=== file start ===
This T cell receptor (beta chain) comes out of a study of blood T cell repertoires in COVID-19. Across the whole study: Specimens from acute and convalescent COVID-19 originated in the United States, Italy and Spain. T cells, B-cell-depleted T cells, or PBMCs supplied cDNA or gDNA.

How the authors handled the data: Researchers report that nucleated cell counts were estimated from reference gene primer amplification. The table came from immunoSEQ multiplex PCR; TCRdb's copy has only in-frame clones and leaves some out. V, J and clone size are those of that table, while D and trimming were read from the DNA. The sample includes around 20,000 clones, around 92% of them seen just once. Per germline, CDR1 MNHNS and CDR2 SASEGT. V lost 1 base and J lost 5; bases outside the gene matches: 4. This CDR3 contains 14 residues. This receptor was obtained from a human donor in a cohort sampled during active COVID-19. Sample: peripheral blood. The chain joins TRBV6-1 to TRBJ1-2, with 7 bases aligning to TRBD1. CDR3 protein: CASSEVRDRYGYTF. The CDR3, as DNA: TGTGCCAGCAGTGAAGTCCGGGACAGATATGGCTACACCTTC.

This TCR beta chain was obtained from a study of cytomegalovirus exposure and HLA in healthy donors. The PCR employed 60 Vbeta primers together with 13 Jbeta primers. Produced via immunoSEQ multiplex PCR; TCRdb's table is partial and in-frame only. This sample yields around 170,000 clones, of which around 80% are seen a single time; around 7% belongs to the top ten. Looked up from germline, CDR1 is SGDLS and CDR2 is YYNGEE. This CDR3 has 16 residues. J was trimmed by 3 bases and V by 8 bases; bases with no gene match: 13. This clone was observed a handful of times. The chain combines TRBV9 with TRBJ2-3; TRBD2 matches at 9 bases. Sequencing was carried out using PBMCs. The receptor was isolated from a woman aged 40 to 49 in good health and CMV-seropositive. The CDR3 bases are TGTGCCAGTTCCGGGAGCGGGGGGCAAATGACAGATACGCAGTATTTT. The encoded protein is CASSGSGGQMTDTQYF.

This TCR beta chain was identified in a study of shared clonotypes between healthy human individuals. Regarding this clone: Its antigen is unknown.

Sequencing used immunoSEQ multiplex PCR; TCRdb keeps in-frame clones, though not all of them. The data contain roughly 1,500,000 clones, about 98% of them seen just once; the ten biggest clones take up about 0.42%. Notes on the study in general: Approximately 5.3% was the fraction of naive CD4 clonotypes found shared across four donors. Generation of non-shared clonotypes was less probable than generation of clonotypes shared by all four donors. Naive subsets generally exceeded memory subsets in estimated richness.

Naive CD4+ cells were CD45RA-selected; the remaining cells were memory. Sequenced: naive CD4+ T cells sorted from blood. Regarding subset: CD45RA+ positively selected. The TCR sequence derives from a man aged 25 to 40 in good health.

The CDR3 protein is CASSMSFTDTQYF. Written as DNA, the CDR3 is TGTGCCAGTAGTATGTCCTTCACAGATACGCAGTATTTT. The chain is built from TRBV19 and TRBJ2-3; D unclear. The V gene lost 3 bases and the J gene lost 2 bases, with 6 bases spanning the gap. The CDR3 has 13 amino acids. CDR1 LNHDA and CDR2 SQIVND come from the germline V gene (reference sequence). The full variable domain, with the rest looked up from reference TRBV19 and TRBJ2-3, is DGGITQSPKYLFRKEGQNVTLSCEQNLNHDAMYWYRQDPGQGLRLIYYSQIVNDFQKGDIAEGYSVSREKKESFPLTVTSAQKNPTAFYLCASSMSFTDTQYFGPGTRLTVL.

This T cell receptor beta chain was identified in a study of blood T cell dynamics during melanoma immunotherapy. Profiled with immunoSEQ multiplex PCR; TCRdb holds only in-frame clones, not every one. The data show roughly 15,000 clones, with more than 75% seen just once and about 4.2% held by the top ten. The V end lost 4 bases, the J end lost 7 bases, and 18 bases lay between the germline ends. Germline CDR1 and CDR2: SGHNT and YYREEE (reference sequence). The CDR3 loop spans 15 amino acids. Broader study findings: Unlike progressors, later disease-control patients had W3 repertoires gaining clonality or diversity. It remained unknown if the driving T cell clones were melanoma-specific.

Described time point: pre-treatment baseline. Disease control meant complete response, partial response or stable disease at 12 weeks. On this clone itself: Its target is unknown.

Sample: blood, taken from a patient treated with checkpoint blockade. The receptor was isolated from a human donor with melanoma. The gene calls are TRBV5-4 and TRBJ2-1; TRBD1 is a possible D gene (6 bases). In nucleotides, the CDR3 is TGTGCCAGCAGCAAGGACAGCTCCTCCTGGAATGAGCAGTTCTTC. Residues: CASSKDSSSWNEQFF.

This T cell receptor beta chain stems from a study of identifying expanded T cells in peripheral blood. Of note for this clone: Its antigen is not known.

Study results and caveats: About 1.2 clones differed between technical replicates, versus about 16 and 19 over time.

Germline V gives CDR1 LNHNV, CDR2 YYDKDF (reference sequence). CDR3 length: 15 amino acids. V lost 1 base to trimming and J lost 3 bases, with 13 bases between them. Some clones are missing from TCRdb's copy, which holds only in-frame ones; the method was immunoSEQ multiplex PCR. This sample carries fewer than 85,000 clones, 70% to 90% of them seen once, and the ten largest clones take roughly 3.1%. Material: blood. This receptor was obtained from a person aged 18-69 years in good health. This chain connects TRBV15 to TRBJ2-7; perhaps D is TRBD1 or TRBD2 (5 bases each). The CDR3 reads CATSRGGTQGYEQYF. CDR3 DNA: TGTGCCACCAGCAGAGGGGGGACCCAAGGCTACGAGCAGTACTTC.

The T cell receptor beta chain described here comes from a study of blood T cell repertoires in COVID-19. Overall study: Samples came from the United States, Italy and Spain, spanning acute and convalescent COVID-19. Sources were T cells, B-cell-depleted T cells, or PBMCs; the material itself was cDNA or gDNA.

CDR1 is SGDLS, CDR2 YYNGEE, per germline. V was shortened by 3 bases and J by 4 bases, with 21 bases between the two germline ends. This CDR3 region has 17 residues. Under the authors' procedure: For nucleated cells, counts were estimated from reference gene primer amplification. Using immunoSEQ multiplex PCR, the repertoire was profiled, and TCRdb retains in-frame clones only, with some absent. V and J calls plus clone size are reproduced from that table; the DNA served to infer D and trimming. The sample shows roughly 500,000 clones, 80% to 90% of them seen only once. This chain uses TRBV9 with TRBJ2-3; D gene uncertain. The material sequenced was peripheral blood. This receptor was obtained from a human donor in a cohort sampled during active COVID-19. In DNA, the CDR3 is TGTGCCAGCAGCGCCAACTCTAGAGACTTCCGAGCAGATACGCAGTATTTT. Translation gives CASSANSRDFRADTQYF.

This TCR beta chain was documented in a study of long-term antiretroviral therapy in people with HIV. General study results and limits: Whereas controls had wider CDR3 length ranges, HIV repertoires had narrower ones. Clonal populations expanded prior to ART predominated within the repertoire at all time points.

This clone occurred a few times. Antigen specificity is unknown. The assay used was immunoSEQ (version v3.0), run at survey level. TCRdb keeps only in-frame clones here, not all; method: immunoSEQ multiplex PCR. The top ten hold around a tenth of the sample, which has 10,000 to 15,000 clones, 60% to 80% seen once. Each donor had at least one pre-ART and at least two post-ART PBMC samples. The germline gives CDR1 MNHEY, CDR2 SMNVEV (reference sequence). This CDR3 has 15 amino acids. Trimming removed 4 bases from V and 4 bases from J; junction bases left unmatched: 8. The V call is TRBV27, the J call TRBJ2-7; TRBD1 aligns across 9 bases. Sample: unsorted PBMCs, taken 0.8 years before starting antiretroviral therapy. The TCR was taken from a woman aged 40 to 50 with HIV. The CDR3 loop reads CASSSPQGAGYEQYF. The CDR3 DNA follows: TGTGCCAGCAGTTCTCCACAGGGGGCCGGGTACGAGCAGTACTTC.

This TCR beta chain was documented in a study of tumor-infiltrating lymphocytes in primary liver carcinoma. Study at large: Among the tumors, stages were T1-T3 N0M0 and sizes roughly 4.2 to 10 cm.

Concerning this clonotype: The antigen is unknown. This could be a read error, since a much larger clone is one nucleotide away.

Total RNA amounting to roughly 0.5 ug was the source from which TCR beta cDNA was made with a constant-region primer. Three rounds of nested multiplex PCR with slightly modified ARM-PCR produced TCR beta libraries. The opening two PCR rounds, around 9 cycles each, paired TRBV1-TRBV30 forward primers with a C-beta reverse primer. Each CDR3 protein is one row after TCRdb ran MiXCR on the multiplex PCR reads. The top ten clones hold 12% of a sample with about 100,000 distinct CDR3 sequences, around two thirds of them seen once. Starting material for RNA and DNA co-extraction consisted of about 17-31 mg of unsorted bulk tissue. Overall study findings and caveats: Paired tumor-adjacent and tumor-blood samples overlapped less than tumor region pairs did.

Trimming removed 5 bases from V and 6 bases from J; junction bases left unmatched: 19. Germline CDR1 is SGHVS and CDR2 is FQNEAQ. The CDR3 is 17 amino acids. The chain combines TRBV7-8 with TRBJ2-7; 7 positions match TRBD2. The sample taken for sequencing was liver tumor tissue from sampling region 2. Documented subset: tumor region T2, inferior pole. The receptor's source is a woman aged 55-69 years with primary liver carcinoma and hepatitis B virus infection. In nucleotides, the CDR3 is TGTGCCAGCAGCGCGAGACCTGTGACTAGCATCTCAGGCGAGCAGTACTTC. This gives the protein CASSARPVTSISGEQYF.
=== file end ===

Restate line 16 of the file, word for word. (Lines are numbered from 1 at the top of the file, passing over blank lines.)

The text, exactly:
This TCR beta chain was documented in a study of long-term antiretroviral therapy in people with HIV. General study results and limits: Whereas controls had wider CDR3 length ranges, HIV repertoires had narrower ones. Clonal populations expanded prior to ART predominated within the repertoire at all time points.